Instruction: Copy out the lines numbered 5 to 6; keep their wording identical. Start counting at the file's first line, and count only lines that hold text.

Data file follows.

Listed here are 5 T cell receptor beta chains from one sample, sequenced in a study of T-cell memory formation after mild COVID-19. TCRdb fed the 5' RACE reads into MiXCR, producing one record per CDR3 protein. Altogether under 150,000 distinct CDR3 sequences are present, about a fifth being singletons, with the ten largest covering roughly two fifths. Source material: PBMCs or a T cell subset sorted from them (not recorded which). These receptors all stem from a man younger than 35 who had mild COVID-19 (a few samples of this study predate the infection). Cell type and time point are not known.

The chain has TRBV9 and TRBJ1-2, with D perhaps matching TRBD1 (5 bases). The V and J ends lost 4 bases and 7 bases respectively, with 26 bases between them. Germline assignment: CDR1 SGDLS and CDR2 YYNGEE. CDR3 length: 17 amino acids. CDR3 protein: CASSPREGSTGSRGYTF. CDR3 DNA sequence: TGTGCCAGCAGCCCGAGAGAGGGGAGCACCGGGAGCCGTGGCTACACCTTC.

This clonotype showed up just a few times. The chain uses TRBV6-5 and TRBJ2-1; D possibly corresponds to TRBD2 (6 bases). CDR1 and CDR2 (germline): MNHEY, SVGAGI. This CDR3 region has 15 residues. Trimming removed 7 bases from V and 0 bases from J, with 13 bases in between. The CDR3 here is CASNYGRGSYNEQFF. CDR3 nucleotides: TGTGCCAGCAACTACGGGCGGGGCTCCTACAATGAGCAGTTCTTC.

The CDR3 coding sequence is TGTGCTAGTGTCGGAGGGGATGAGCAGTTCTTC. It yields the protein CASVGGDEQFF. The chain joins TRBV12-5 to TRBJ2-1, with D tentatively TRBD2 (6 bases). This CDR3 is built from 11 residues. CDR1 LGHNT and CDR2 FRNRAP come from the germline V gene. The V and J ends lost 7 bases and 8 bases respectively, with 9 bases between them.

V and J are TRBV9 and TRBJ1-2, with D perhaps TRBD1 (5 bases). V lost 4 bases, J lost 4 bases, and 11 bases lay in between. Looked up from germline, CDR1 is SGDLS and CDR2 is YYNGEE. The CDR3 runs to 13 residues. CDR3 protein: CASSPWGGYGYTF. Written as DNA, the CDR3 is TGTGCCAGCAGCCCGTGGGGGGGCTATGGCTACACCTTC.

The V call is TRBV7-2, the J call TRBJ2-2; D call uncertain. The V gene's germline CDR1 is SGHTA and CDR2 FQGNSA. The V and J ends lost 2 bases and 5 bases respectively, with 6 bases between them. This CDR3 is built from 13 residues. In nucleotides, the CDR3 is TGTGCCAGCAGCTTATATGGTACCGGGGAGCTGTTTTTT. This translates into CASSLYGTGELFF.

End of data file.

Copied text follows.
V and J are TRBV9 and TRBJ1-2, with D perhaps TRBD1 (5 bases). V lost 4 bases, J lost 4 bases, and 11 bases lay in between. Looked up from germline, CDR1 is SGDLS and CDR2 is YYNGEE. The CDR3 runs to 13 residues. CDR3 protein: CASSPWGGYGYTF. Written as DNA, the CDR3 is TGTGCCAGCAGCCCGTGGGGGGGCTATGGCTACACCTTC.

The V call is TRBV7-2, the J call TRBJ2-2; D call uncertain. The V gene's germline CDR1 is SGHTA and CDR2 FQGNSA. The V and J ends lost 2 bases and 5 bases respectively, with 6 bases between them. This CDR3 is built from 13 residues. In nucleotides, the CDR3 is TGTGCCAGCAGCTTATATGGTACCGGGGAGCTGTTTTTT. This translates into CASSLYGTGELFF.